Volcanos, Hills, & A Dome Of Stars: How Caroline Polachek's New Live Show Came Together
Stage director Imogene Strauss breaks down the dazzling spectacle.
On stage at Caroline Polachek’s “Spiraling” tour looms a massive 16-foot volcano. Intermittently throughout the show, its belly glows and lights up orange or seafoam green, diffusing an ominous and powerful presence over the stage. Rising from the floor are miniature sand dunes (or maybe they’re hills), and at the show’s midpoint when she sings “Butterfly Net,” a magnificent dome of golden stars materializes to shower the stage. Fog and smoke roll in constantly. This is Polachek’s version of the apocalypse, Hell, the desert, or some liminal, indeterminable place in between.
If you attend Polachek’s brand new live show, which kicked off on Feb. 10 in Brighton, U.K. in support of her sophomore album, Desire, I Want To Turn Into You — this fantastical tableau is what you’ll see. The nearly 90-minute spectacle is a theatrical wonder that’s leagues beyond her 2019 touring effort for Pang. Outside of the volcano and various stage props, there are fire-igniting spinning stars and flying lava sparks, as well as slick new routines of choreography that cleverly play off the dramatic and shifting lighting throughout the show. Polachek’s music is all about world-building, and the one she’s debuting on stages across the U.K., and soon, the U.S., is already turning out to be a must-see on the circuit right now.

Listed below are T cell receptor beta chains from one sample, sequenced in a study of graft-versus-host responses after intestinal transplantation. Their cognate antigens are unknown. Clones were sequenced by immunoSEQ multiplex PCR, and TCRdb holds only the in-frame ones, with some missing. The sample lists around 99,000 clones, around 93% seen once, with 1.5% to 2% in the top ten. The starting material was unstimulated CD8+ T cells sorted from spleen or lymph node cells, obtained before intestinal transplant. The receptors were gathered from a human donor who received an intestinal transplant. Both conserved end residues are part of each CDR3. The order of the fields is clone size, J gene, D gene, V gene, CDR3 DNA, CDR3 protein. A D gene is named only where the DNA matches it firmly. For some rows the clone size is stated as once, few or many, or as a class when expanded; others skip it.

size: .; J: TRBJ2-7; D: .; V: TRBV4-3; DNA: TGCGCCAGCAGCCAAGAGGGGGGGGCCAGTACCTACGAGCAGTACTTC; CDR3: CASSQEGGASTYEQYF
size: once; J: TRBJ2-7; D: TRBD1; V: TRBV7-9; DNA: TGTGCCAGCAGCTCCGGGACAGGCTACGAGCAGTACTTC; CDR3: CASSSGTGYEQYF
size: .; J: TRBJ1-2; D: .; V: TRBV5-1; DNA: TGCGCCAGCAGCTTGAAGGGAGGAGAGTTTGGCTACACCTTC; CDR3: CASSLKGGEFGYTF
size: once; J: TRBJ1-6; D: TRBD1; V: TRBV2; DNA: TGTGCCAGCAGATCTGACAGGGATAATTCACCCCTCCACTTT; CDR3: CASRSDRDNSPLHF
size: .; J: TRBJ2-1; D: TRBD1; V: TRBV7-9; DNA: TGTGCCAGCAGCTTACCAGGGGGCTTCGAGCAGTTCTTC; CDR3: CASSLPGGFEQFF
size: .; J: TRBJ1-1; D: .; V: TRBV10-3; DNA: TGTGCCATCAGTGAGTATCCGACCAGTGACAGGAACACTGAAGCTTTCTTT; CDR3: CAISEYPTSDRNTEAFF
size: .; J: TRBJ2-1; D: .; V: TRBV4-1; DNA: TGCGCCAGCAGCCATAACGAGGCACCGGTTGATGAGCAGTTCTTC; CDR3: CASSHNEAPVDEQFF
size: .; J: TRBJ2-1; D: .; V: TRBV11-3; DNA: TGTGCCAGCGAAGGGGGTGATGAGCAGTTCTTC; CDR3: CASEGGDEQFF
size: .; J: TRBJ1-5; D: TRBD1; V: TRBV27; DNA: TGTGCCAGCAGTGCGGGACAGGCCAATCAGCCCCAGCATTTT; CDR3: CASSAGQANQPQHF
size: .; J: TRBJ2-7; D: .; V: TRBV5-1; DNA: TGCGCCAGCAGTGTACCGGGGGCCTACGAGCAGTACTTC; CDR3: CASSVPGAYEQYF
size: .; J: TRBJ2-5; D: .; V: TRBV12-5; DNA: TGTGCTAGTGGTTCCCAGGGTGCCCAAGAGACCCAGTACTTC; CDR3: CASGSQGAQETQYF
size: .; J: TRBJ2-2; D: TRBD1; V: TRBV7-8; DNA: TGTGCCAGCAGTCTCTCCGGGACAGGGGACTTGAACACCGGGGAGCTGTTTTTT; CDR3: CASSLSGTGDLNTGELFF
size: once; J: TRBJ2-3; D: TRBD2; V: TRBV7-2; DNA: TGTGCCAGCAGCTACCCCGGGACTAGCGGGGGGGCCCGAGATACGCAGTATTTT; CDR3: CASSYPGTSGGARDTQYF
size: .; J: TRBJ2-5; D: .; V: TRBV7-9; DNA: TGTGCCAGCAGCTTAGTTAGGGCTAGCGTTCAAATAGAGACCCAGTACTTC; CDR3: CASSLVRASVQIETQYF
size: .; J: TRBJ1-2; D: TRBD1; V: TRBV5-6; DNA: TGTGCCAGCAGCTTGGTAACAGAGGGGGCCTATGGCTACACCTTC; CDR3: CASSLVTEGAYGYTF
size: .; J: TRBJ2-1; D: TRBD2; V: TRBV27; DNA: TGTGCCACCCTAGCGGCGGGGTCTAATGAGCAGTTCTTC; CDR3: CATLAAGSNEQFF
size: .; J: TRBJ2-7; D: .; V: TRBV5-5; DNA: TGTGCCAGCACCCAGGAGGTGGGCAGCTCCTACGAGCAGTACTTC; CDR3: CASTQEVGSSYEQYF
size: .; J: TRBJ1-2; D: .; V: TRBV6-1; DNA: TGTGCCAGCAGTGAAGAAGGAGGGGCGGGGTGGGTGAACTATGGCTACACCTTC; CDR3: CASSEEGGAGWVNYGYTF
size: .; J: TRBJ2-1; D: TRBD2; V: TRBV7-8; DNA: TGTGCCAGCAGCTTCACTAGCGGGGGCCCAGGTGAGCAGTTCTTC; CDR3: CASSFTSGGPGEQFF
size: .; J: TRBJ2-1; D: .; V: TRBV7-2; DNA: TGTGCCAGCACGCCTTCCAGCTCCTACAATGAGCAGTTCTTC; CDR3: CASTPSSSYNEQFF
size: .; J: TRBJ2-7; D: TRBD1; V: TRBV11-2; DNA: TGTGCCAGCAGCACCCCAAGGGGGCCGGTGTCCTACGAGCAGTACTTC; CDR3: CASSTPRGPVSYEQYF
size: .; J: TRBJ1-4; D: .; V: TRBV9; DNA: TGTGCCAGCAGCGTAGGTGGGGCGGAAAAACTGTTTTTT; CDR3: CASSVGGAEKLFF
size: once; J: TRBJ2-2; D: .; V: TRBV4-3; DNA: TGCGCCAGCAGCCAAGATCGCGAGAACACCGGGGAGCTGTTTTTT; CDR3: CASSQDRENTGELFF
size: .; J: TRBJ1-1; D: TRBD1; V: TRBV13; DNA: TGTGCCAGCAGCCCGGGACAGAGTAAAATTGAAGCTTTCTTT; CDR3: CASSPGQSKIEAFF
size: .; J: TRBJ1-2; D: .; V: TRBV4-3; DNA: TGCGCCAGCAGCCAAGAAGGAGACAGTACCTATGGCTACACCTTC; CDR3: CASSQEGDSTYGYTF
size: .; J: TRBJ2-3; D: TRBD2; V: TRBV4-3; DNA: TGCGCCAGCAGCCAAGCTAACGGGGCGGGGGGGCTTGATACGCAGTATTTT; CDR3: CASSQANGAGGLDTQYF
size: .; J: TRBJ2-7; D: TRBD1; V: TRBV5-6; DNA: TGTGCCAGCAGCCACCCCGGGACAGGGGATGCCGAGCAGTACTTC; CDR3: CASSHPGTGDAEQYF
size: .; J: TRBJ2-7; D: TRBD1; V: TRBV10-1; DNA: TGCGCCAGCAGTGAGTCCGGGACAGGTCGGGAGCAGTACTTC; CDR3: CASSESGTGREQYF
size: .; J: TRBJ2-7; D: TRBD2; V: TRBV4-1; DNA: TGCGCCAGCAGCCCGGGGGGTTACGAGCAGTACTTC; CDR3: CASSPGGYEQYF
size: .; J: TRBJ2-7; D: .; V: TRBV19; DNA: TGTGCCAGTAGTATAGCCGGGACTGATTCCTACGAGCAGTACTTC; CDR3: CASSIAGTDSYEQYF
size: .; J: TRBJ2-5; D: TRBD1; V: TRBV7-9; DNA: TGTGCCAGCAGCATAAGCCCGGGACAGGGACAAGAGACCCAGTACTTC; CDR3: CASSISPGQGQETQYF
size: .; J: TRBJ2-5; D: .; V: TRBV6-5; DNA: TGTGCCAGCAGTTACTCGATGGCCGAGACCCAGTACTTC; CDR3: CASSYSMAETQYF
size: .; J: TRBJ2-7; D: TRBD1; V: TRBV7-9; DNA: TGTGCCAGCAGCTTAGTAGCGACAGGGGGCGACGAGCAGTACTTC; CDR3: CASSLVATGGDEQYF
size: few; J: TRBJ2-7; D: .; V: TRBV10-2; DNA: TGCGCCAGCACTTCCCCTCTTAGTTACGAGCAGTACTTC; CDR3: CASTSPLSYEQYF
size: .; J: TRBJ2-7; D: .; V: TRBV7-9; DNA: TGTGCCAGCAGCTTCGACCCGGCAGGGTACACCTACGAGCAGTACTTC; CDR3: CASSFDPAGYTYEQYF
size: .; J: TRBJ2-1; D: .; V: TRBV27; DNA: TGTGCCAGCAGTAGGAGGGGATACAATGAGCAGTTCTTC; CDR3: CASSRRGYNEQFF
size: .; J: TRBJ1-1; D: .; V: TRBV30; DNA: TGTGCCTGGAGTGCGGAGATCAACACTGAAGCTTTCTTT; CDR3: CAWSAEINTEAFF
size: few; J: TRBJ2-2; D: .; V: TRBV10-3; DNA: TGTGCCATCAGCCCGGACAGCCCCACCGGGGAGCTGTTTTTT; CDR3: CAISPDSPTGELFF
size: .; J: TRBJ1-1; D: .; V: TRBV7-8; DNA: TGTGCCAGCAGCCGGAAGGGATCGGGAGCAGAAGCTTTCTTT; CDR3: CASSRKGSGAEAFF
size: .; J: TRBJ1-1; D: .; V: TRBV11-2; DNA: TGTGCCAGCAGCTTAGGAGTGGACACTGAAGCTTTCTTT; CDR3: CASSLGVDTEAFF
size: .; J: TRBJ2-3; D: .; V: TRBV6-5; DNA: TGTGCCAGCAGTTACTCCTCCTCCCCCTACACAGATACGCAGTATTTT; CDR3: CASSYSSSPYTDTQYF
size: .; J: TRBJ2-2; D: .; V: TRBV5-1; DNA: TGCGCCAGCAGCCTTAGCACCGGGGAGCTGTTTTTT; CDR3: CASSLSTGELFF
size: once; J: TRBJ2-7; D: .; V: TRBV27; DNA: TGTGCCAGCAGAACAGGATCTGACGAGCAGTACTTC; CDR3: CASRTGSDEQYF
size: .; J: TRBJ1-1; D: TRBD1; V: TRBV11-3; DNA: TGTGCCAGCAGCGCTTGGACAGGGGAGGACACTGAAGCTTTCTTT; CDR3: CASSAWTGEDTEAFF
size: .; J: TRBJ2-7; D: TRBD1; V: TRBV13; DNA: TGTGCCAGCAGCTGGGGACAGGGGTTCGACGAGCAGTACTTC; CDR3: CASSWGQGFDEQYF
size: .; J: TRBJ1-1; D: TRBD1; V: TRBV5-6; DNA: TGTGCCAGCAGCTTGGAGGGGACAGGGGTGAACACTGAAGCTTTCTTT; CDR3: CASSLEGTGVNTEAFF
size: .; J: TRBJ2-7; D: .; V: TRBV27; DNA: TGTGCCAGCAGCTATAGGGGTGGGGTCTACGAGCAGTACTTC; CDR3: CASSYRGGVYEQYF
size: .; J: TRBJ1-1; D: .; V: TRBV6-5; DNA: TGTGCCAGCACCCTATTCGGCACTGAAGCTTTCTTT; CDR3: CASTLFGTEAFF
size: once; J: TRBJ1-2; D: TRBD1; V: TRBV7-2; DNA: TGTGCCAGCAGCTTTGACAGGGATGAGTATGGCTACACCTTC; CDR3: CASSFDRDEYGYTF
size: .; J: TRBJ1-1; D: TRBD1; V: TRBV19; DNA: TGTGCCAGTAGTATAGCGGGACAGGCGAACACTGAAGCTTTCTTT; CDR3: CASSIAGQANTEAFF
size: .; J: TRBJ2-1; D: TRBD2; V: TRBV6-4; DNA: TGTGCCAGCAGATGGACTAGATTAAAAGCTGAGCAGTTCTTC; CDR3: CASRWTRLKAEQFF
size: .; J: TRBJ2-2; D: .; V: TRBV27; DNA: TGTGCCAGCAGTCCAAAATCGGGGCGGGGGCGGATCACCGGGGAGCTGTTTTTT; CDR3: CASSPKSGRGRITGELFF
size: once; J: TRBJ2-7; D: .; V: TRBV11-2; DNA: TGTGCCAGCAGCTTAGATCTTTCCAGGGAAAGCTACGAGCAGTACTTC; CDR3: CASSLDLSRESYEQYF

Working closely with Polachek to bring this vivid world to life was stage director and show designer Imogene Strauss. The 33-year-old music manager-turned-creative director — who’s helped produce live shows for Clairo, Dominic Fike, and Charli XCX — considers this to be the biggest project she’s worked on. “We were trying to put together all the motifs and visuals and concepts that [Polachek] had, and turn that into something that feels really cohesive and succinct, but also multidimensional and unique and interesting and captivating.” Below, in Strauss’ own words, she explains how renaissance paintings, 3D props, and earthly motifs coalesced to form Polachek’s dazzling new show.
I've known [Caroline Polachek] for probably 13 years now, so I've really watched her full transition from indie Chairlift darling to full-blown megastar.
We collaborated across the board on every single detail, but we actually soft launched this show at Coachella last year where we had the volcano set, but we didn't really have any of the lighting or the low fog or any of the new music with all the new video content.